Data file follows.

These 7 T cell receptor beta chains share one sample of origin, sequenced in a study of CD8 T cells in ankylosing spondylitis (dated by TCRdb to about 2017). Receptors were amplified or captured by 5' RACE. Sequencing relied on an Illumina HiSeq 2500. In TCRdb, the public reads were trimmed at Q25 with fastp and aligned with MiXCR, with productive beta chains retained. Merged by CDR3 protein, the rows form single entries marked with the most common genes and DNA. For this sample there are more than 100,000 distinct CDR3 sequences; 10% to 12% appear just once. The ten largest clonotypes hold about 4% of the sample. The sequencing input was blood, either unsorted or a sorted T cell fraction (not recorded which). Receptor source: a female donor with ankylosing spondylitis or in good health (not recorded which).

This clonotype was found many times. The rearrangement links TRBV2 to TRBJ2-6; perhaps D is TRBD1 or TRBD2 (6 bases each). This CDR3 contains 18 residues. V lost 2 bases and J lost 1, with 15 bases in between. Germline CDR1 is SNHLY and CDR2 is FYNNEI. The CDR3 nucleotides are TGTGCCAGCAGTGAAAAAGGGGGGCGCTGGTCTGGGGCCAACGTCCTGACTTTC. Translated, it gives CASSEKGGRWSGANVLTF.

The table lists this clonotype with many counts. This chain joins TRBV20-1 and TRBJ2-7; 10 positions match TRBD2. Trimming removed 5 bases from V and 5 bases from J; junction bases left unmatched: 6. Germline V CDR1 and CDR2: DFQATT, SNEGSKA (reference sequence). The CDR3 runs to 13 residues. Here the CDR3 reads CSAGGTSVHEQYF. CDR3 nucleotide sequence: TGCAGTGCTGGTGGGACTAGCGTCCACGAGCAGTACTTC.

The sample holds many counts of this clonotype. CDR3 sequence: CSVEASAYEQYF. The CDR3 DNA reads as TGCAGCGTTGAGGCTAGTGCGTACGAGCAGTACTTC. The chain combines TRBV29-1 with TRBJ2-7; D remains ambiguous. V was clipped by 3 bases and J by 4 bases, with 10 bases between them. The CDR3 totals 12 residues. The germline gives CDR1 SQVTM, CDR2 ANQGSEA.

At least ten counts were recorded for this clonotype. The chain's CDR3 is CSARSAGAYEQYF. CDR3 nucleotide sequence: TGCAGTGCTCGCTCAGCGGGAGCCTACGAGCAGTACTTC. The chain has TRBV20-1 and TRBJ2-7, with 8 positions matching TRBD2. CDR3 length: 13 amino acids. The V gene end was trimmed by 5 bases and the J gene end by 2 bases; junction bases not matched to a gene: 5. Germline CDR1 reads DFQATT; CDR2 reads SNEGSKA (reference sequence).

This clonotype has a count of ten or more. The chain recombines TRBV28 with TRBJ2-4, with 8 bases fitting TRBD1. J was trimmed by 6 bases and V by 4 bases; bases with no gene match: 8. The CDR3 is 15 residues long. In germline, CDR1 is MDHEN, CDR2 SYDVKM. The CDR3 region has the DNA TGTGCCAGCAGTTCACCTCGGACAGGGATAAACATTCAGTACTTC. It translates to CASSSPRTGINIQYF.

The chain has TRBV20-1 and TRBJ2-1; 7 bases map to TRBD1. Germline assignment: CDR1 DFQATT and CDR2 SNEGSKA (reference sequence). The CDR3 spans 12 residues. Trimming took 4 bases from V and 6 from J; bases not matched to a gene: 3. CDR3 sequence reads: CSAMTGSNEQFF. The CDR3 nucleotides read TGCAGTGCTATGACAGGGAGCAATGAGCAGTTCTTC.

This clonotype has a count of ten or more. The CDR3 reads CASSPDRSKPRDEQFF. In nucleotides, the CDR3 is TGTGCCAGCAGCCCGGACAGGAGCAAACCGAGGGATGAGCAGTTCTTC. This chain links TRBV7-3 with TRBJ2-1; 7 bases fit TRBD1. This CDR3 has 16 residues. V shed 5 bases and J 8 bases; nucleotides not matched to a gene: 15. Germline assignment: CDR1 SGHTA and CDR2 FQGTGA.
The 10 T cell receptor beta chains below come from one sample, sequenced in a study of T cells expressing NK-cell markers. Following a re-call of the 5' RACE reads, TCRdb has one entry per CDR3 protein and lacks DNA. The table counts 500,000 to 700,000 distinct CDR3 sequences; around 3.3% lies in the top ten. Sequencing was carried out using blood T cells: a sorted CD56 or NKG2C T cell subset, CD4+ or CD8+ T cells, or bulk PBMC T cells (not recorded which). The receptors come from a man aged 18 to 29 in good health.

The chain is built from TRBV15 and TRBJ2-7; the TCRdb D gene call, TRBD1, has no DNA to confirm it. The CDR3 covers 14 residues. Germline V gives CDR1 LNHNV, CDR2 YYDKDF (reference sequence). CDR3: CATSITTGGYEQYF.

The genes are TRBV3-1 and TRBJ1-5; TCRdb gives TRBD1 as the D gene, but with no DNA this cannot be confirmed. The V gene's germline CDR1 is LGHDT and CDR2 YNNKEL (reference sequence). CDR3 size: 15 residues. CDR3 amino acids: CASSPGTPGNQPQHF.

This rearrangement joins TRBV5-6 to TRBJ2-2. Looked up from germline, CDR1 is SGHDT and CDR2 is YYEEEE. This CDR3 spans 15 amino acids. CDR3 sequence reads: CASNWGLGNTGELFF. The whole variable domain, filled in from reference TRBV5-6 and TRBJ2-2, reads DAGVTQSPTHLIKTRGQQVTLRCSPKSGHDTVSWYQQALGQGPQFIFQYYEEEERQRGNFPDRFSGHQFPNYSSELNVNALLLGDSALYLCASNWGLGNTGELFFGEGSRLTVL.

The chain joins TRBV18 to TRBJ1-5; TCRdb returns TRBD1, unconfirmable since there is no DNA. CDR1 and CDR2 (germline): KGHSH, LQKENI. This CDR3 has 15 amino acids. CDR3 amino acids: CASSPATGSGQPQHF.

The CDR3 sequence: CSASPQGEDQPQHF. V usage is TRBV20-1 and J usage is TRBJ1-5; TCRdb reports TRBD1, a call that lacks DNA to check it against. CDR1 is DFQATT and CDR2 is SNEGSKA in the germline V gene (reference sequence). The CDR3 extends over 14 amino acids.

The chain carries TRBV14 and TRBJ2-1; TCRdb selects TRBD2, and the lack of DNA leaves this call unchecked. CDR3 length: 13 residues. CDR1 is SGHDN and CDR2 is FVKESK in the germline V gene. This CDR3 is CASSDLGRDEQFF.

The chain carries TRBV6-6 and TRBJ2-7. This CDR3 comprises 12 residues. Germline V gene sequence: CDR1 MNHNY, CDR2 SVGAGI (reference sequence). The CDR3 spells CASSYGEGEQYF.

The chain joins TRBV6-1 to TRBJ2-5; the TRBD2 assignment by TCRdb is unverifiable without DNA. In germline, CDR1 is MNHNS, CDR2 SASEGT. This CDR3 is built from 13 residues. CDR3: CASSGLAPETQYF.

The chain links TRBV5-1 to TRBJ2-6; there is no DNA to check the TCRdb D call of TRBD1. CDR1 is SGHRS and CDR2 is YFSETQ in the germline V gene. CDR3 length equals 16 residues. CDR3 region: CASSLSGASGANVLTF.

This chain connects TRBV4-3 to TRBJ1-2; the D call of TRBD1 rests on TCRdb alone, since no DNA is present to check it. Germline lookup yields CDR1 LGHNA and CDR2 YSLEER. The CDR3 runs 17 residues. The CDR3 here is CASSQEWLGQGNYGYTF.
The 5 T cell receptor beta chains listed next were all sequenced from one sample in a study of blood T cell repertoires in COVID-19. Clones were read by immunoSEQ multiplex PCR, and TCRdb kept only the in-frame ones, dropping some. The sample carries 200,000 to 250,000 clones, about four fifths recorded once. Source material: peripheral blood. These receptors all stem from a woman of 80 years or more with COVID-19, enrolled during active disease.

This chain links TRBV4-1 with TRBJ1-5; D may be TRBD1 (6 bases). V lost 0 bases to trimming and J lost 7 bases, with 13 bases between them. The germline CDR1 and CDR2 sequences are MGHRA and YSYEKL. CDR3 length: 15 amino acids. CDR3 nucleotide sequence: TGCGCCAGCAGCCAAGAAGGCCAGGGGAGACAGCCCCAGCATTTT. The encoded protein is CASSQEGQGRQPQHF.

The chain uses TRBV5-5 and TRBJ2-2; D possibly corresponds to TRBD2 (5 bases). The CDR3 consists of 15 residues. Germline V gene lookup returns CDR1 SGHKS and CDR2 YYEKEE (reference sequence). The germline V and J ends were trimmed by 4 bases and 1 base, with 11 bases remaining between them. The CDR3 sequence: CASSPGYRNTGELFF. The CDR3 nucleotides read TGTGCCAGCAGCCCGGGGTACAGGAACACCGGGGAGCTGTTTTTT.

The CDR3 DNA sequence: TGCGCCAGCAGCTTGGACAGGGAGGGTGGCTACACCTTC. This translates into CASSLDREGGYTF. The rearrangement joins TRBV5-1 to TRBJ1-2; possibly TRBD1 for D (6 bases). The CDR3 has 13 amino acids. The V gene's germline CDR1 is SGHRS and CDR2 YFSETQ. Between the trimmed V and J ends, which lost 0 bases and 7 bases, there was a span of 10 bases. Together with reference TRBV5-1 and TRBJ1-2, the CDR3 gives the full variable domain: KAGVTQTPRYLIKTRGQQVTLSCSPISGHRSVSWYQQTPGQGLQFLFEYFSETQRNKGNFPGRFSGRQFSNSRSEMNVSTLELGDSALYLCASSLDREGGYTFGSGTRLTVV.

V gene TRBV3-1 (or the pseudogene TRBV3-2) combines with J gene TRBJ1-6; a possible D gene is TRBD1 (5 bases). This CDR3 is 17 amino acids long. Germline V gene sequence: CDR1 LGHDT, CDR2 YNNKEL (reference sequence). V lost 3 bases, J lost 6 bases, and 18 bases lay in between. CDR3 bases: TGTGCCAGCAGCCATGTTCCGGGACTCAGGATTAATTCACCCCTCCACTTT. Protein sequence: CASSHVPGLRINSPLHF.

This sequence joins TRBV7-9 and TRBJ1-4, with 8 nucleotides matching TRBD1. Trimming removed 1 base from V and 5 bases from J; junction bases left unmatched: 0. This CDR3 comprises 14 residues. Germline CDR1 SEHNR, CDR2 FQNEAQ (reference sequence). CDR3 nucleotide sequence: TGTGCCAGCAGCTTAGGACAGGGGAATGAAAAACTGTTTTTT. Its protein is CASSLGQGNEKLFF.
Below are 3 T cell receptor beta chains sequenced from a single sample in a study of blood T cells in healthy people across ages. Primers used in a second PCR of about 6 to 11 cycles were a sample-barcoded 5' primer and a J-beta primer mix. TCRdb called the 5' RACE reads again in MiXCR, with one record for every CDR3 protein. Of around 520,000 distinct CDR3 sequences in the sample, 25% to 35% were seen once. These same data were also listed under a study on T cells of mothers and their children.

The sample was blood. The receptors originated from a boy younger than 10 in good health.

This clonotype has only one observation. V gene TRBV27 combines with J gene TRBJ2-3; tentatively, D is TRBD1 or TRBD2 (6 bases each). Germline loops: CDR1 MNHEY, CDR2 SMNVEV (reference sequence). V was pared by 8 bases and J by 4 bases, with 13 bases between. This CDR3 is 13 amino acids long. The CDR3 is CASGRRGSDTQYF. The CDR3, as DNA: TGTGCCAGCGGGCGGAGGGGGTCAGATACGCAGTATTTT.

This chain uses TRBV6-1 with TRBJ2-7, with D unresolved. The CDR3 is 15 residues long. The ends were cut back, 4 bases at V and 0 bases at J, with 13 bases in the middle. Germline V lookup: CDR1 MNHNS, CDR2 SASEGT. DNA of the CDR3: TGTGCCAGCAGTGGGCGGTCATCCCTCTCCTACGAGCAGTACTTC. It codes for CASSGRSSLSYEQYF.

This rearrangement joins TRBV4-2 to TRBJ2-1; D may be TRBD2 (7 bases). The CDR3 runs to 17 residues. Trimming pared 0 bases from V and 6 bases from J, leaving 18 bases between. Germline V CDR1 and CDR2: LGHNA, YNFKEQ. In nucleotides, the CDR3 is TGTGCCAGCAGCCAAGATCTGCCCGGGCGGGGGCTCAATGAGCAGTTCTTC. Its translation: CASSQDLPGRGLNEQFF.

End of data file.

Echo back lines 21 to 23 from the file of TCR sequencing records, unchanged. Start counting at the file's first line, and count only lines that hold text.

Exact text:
This chain links TRBV4-1 with TRBJ1-5; D may be TRBD1 (6 bases). V lost 0 bases to trimming and J lost 7 bases, with 13 bases between them. The germline CDR1 and CDR2 sequences are MGHRA and YSYEKL. CDR3 length: 15 amino acids. CDR3 nucleotide sequence: TGCGCCAGCAGCCAAGAAGGCCAGGGGAGACAGCCCCAGCATTTT. The encoded protein is CASSQEGQGRQPQHF.

The chain uses TRBV5-5 and TRBJ2-2; D possibly corresponds to TRBD2 (5 bases). The CDR3 consists of 15 residues. Germline V gene lookup returns CDR1 SGHKS and CDR2 YYEKEE (reference sequence). The germline V and J ends were trimmed by 4 bases and 1 base, with 11 bases remaining between them. The CDR3 sequence: CASSPGYRNTGELFF. The CDR3 nucleotides read TGTGCCAGCAGCCCGGGGTACAGGAACACCGGGGAGCTGTTTTTT.

The CDR3 DNA sequence: TGCGCCAGCAGCTTGGACAGGGAGGGTGGCTACACCTTC. This translates into CASSLDREGGYTF. The rearrangement joins TRBV5-1 to TRBJ1-2; possibly TRBD1 for D (6 bases). The CDR3 has 13 amino acids. The V gene's germline CDR1 is SGHRS and CDR2 YFSETQ. Between the trimmed V and J ends, which lost 0 bases and 7 bases, there was a span of 10 bases. Together with reference TRBV5-1 and TRBJ1-2, the CDR3 gives the full variable domain: KAGVTQTPRYLIKTRGQQVTLSCSPISGHRSVSWYQQTPGQGLQFLFEYFSETQRNKGNFPGRFSGRQFSNSRSEMNVSTLELGDSALYLCASSLDREGGYTFGSGTRLTVV.